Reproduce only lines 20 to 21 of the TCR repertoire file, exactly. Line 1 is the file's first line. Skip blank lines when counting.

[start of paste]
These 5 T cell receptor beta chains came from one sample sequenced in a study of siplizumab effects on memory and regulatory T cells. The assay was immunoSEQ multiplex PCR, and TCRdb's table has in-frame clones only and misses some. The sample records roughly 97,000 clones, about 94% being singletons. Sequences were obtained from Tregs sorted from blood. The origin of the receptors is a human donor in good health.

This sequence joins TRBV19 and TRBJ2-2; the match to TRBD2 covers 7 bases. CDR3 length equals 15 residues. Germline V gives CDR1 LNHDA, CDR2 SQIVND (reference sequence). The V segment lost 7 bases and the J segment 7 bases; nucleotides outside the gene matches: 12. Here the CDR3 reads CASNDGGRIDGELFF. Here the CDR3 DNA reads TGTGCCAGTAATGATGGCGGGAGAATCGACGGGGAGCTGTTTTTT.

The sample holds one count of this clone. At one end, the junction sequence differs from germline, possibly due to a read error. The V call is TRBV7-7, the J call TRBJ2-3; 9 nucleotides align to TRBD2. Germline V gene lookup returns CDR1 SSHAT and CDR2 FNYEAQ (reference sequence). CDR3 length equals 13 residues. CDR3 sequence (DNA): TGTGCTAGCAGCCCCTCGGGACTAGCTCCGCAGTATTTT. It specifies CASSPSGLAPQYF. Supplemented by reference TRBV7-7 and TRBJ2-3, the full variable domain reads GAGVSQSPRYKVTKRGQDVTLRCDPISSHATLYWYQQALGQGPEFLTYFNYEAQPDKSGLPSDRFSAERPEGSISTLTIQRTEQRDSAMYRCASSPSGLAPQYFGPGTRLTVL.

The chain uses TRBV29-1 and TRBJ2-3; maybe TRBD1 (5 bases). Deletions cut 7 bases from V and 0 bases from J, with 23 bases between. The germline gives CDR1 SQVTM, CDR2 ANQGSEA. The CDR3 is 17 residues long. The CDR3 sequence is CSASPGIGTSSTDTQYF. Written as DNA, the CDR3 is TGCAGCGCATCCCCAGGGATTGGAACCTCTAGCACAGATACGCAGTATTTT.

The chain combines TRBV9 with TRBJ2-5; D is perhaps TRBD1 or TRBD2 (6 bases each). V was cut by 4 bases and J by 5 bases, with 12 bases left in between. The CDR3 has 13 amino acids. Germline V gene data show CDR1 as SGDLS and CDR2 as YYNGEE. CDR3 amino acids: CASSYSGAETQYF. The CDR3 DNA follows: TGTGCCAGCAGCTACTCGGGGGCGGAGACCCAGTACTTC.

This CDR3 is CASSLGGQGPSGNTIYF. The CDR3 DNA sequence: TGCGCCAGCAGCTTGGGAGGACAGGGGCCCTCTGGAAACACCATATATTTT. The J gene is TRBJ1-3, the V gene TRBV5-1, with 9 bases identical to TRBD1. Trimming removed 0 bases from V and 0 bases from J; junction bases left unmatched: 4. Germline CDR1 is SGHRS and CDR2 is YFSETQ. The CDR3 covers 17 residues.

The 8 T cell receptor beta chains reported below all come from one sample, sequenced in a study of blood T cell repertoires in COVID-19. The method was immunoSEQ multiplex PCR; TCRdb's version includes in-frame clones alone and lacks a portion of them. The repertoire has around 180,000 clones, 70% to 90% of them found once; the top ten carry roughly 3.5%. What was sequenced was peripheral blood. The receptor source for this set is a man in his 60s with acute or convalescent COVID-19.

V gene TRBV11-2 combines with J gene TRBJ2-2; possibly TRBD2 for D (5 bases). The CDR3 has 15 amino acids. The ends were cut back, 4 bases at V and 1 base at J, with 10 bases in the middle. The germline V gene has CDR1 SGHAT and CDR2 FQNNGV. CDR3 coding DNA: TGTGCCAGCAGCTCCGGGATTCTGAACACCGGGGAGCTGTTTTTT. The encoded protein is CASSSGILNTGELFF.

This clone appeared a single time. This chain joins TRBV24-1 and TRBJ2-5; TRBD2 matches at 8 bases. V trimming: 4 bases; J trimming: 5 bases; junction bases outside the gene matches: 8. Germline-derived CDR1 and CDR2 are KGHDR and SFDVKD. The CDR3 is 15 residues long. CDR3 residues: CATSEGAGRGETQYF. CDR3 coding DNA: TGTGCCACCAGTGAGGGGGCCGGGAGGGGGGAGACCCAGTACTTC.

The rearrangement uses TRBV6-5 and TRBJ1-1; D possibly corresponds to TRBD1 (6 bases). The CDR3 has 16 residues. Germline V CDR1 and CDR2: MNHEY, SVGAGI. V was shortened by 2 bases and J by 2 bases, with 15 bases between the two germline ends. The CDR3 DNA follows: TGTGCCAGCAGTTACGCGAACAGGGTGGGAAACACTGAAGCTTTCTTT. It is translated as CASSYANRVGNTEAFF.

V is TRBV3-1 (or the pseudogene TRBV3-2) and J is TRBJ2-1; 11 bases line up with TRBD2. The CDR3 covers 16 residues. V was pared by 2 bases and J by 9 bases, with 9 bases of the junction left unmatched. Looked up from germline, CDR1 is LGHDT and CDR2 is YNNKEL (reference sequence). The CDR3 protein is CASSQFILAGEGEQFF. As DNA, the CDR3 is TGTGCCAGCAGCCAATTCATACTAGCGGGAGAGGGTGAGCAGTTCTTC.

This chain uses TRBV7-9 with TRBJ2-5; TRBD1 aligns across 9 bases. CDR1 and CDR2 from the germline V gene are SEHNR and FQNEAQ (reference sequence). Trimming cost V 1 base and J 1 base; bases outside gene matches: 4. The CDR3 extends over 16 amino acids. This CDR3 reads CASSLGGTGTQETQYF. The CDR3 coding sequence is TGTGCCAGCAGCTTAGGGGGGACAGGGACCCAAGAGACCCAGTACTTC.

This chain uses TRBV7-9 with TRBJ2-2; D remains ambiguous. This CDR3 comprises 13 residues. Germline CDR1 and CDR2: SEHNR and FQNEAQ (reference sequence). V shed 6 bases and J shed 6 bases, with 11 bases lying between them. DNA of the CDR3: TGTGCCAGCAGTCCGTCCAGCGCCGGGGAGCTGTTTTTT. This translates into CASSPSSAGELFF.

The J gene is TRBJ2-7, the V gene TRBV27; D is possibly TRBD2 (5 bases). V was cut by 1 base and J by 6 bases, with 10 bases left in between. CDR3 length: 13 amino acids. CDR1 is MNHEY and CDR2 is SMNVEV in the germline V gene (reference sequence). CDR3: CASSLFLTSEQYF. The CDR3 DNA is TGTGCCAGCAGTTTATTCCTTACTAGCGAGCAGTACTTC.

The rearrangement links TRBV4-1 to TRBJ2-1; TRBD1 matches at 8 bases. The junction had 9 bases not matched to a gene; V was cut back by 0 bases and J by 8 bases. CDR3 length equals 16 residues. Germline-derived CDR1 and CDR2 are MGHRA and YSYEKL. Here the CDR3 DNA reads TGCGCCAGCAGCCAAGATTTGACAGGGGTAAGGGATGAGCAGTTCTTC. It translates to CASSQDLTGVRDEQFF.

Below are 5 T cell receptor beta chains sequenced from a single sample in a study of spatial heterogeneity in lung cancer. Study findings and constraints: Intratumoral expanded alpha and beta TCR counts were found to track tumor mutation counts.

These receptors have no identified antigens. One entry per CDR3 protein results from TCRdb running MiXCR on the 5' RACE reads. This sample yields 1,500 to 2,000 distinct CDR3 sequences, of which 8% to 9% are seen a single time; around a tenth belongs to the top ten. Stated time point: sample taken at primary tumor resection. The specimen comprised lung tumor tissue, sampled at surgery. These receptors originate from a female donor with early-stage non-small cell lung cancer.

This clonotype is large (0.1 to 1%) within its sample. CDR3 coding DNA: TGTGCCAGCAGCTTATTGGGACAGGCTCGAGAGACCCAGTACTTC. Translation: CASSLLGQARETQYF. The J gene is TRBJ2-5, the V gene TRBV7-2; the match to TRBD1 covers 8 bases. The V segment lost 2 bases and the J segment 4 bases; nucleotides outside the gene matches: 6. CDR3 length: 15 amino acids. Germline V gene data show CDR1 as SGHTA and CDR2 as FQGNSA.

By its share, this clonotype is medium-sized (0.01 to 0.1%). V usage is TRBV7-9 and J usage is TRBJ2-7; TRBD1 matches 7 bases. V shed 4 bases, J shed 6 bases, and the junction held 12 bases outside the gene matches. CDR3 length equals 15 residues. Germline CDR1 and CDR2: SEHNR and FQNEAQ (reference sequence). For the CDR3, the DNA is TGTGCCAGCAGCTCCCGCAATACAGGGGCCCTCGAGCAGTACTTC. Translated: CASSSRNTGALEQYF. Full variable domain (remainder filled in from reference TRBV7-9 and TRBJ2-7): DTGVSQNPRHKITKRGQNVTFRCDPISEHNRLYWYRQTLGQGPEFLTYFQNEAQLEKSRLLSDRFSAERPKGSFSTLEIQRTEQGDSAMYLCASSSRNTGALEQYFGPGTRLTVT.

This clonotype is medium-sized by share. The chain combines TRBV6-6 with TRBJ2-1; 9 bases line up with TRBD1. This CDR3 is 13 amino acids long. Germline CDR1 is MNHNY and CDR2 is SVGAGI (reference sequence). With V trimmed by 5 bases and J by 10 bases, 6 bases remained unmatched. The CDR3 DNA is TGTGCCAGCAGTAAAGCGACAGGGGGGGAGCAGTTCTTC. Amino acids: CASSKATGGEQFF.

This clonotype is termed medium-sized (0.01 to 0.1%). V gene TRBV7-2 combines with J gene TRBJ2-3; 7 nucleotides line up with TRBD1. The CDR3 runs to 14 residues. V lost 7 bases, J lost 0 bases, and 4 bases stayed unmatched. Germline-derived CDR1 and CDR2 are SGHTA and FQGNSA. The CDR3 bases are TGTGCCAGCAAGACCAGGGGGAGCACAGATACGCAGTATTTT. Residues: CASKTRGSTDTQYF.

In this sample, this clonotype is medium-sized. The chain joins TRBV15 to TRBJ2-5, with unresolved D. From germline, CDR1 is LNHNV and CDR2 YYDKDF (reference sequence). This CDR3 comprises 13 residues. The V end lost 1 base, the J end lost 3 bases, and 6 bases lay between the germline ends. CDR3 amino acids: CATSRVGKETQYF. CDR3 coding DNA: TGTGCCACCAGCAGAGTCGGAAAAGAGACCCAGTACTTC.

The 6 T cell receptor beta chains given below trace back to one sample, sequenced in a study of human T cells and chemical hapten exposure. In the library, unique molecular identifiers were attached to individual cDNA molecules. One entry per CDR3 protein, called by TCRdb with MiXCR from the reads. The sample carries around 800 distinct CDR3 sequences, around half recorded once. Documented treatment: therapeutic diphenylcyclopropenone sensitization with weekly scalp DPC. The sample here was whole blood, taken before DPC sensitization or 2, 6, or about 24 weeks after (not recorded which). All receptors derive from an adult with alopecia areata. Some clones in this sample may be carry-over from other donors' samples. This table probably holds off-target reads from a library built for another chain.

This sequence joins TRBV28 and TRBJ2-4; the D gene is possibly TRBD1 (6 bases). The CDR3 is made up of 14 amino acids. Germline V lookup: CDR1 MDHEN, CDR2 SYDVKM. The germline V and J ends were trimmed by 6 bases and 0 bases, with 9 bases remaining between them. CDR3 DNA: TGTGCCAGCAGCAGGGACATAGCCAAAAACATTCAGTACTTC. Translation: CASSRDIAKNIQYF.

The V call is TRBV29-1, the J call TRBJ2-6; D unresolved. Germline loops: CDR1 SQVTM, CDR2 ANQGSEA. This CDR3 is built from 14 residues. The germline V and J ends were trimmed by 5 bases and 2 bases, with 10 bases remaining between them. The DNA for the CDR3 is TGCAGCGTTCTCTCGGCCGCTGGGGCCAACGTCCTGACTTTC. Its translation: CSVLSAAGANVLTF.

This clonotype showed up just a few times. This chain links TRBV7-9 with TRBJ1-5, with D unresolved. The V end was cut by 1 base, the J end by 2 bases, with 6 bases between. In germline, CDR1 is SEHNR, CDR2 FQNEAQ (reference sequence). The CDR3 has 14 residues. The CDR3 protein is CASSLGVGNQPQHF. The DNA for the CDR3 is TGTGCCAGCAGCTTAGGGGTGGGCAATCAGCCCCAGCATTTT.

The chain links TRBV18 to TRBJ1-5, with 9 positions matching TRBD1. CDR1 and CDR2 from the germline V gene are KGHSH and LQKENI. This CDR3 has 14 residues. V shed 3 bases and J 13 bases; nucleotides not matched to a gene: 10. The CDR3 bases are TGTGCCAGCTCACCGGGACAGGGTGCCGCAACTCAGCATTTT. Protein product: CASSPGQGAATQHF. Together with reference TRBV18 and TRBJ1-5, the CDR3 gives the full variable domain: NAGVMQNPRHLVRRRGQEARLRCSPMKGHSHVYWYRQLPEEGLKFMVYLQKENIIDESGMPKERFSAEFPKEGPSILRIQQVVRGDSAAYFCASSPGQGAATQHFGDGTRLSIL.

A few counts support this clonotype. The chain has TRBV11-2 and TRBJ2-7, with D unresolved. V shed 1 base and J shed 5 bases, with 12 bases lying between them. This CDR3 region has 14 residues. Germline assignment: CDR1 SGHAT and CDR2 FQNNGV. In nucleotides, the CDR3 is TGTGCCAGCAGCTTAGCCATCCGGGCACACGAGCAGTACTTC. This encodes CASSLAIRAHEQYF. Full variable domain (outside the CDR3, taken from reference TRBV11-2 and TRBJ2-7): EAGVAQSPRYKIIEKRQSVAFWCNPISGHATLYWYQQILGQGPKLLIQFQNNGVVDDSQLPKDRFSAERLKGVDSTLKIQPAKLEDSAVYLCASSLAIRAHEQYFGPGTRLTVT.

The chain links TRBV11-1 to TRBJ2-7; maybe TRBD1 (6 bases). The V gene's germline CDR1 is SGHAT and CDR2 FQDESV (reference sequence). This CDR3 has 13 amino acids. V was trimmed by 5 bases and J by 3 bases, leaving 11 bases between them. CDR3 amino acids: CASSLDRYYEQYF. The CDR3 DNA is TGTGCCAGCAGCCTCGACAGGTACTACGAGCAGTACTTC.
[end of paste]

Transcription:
This clonotype is medium-sized by share. The chain combines TRBV6-6 with TRBJ2-1; 9 bases line up with TRBD1. This CDR3 is 13 amino acids long. Germline CDR1 is MNHNY and CDR2 is SVGAGI (reference sequence). With V trimmed by 5 bases and J by 10 bases, 6 bases remained unmatched. The CDR3 DNA is TGTGCCAGCAGTAAAGCGACAGGGGGGGAGCAGTTCTTC. Amino acids: CASSKATGGEQFF.

This clonotype is termed medium-sized (0.01 to 0.1%). V gene TRBV7-2 combines with J gene TRBJ2-3; 7 nucleotides line up with TRBD1. The CDR3 runs to 14 residues. V lost 7 bases, J lost 0 bases, and 4 bases stayed unmatched. Germline-derived CDR1 and CDR2 are SGHTA and FQGNSA. The CDR3 bases are TGTGCCAGCAAGACCAGGGGGAGCACAGATACGCAGTATTTT. Residues: CASKTRGSTDTQYF.